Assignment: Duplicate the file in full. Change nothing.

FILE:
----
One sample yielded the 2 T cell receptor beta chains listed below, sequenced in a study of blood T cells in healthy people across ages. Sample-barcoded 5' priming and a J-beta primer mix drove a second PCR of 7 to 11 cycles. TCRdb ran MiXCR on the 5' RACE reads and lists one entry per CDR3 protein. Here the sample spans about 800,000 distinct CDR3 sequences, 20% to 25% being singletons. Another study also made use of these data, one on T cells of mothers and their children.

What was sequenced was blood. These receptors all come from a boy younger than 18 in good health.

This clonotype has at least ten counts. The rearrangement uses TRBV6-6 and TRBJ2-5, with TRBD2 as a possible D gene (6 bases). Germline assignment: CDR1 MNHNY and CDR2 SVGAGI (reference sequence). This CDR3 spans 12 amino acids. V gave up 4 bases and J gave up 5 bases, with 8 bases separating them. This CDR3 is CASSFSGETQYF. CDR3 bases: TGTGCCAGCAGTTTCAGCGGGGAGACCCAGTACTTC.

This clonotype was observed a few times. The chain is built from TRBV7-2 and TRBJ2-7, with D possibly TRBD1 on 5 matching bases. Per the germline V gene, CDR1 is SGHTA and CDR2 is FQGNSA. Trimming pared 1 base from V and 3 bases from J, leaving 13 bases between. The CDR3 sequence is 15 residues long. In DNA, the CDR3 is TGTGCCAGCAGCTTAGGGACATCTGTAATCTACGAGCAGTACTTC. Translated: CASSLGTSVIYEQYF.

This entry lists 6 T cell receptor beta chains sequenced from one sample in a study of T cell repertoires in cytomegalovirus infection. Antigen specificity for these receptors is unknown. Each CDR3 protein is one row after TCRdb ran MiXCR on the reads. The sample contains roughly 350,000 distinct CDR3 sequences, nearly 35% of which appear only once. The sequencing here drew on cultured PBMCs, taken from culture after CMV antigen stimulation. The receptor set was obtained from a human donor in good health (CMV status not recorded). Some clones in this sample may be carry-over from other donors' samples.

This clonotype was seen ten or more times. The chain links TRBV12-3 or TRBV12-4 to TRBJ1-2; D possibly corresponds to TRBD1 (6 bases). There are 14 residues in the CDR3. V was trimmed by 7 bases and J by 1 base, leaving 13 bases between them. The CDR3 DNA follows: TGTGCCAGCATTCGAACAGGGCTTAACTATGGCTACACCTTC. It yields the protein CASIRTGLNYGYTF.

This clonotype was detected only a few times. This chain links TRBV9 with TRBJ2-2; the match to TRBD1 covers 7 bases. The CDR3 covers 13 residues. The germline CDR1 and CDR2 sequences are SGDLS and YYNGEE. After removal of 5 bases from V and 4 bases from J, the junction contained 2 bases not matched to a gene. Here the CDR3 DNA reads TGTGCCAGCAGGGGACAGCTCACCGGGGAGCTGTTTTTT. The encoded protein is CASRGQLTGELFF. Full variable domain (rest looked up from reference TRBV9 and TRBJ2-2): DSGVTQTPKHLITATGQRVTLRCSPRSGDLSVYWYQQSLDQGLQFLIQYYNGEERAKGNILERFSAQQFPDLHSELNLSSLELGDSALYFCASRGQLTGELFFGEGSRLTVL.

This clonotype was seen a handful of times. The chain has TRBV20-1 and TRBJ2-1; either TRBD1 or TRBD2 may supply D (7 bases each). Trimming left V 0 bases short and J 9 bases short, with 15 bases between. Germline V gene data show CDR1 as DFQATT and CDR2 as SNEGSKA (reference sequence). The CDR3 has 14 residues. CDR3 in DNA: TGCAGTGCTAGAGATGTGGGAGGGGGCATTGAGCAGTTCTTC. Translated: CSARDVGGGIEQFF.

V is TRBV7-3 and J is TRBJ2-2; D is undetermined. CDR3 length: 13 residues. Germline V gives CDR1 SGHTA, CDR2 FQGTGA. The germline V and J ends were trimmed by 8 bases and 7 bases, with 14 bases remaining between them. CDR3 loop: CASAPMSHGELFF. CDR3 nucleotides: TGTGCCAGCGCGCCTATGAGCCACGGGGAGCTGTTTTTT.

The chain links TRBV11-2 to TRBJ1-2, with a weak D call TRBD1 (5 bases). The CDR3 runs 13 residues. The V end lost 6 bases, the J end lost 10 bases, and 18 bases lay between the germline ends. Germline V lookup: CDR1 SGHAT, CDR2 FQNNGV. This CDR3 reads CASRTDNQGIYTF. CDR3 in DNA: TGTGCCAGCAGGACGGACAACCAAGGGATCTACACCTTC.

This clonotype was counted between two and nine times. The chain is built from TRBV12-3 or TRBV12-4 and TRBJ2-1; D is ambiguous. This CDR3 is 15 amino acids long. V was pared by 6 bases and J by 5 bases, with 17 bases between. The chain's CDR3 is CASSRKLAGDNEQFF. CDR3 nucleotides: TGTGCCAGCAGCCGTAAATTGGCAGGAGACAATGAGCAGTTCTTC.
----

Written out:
One sample yielded the 2 T cell receptor beta chains listed below, sequenced in a study of blood T cells in healthy people across ages. Sample-barcoded 5' priming and a J-beta primer mix drove a second PCR of 7 to 11 cycles. TCRdb ran MiXCR on the 5' RACE reads and lists one entry per CDR3 protein. Here the sample spans about 800,000 distinct CDR3 sequences, 20% to 25% being singletons. Another study also made use of these data, one on T cells of mothers and their children.

What was sequenced was blood. These receptors all come from a boy younger than 18 in good health.

This clonotype has at least ten counts. The rearrangement uses TRBV6-6 and TRBJ2-5, with TRBD2 as a possible D gene (6 bases). Germline assignment: CDR1 MNHNY and CDR2 SVGAGI (reference sequence). This CDR3 spans 12 amino acids. V gave up 4 bases and J gave up 5 bases, with 8 bases separating them. This CDR3 is CASSFSGETQYF. CDR3 bases: TGTGCCAGCAGTTTCAGCGGGGAGACCCAGTACTTC.

This clonotype was observed a few times. The chain is built from TRBV7-2 and TRBJ2-7, with D possibly TRBD1 on 5 matching bases. Per the germline V gene, CDR1 is SGHTA and CDR2 is FQGNSA. Trimming pared 1 base from V and 3 bases from J, leaving 13 bases between. The CDR3 sequence is 15 residues long. In DNA, the CDR3 is TGTGCCAGCAGCTTAGGGACATCTGTAATCTACGAGCAGTACTTC. Translated: CASSLGTSVIYEQYF.

This entry lists 6 T cell receptor beta chains sequenced from one sample in a study of T cell repertoires in cytomegalovirus infection. Antigen specificity for these receptors is unknown. Each CDR3 protein is one row after TCRdb ran MiXCR on the reads. The sample contains roughly 350,000 distinct CDR3 sequences, nearly 35% of which appear only once. The sequencing here drew on cultured PBMCs, taken from culture after CMV antigen stimulation. The receptor set was obtained from a human donor in good health (CMV status not recorded). Some clones in this sample may be carry-over from other donors' samples.

This clonotype was seen ten or more times. The chain links TRBV12-3 or TRBV12-4 to TRBJ1-2; D possibly corresponds to TRBD1 (6 bases). There are 14 residues in the CDR3. V was trimmed by 7 bases and J by 1 base, leaving 13 bases between them. The CDR3 DNA follows: TGTGCCAGCATTCGAACAGGGCTTAACTATGGCTACACCTTC. It yields the protein CASIRTGLNYGYTF.

This clonotype was detected only a few times. This chain links TRBV9 with TRBJ2-2; the match to TRBD1 covers 7 bases. The CDR3 covers 13 residues. The germline CDR1 and CDR2 sequences are SGDLS and YYNGEE. After removal of 5 bases from V and 4 bases from J, the junction contained 2 bases not matched to a gene. Here the CDR3 DNA reads TGTGCCAGCAGGGGACAGCTCACCGGGGAGCTGTTTTTT. The encoded protein is CASRGQLTGELFF. Full variable domain (rest looked up from reference TRBV9 and TRBJ2-2): DSGVTQTPKHLITATGQRVTLRCSPRSGDLSVYWYQQSLDQGLQFLIQYYNGEERAKGNILERFSAQQFPDLHSELNLSSLELGDSALYFCASRGQLTGELFFGEGSRLTVL.

This clonotype was seen a handful of times. The chain has TRBV20-1 and TRBJ2-1; either TRBD1 or TRBD2 may supply D (7 bases each). Trimming left V 0 bases short and J 9 bases short, with 15 bases between. Germline V gene data show CDR1 as DFQATT and CDR2 as SNEGSKA (reference sequence). The CDR3 has 14 residues. CDR3 in DNA: TGCAGTGCTAGAGATGTGGGAGGGGGCATTGAGCAGTTCTTC. Translated: CSARDVGGGIEQFF.

V is TRBV7-3 and J is TRBJ2-2; D is undetermined. CDR3 length: 13 residues. Germline V gives CDR1 SGHTA, CDR2 FQGTGA. The germline V and J ends were trimmed by 8 bases and 7 bases, with 14 bases remaining between them. CDR3 loop: CASAPMSHGELFF. CDR3 nucleotides: TGTGCCAGCGCGCCTATGAGCCACGGGGAGCTGTTTTTT.

The chain links TRBV11-2 to TRBJ1-2, with a weak D call TRBD1 (5 bases). The CDR3 runs 13 residues. The V end lost 6 bases, the J end lost 10 bases, and 18 bases lay between the germline ends. Germline V lookup: CDR1 SGHAT, CDR2 FQNNGV. This CDR3 reads CASRTDNQGIYTF. CDR3 in DNA: TGTGCCAGCAGGACGGACAACCAAGGGATCTACACCTTC.

This clonotype was counted between two and nine times. The chain is built from TRBV12-3 or TRBV12-4 and TRBJ2-1; D is ambiguous. This CDR3 is 15 amino acids long. V was pared by 6 bases and J by 5 bases, with 17 bases between. The chain's CDR3 is CASSRKLAGDNEQFF. CDR3 nucleotides: TGTGCCAGCAGCCGTAAATTGGCAGGAGACAATGAGCAGTTCTTC.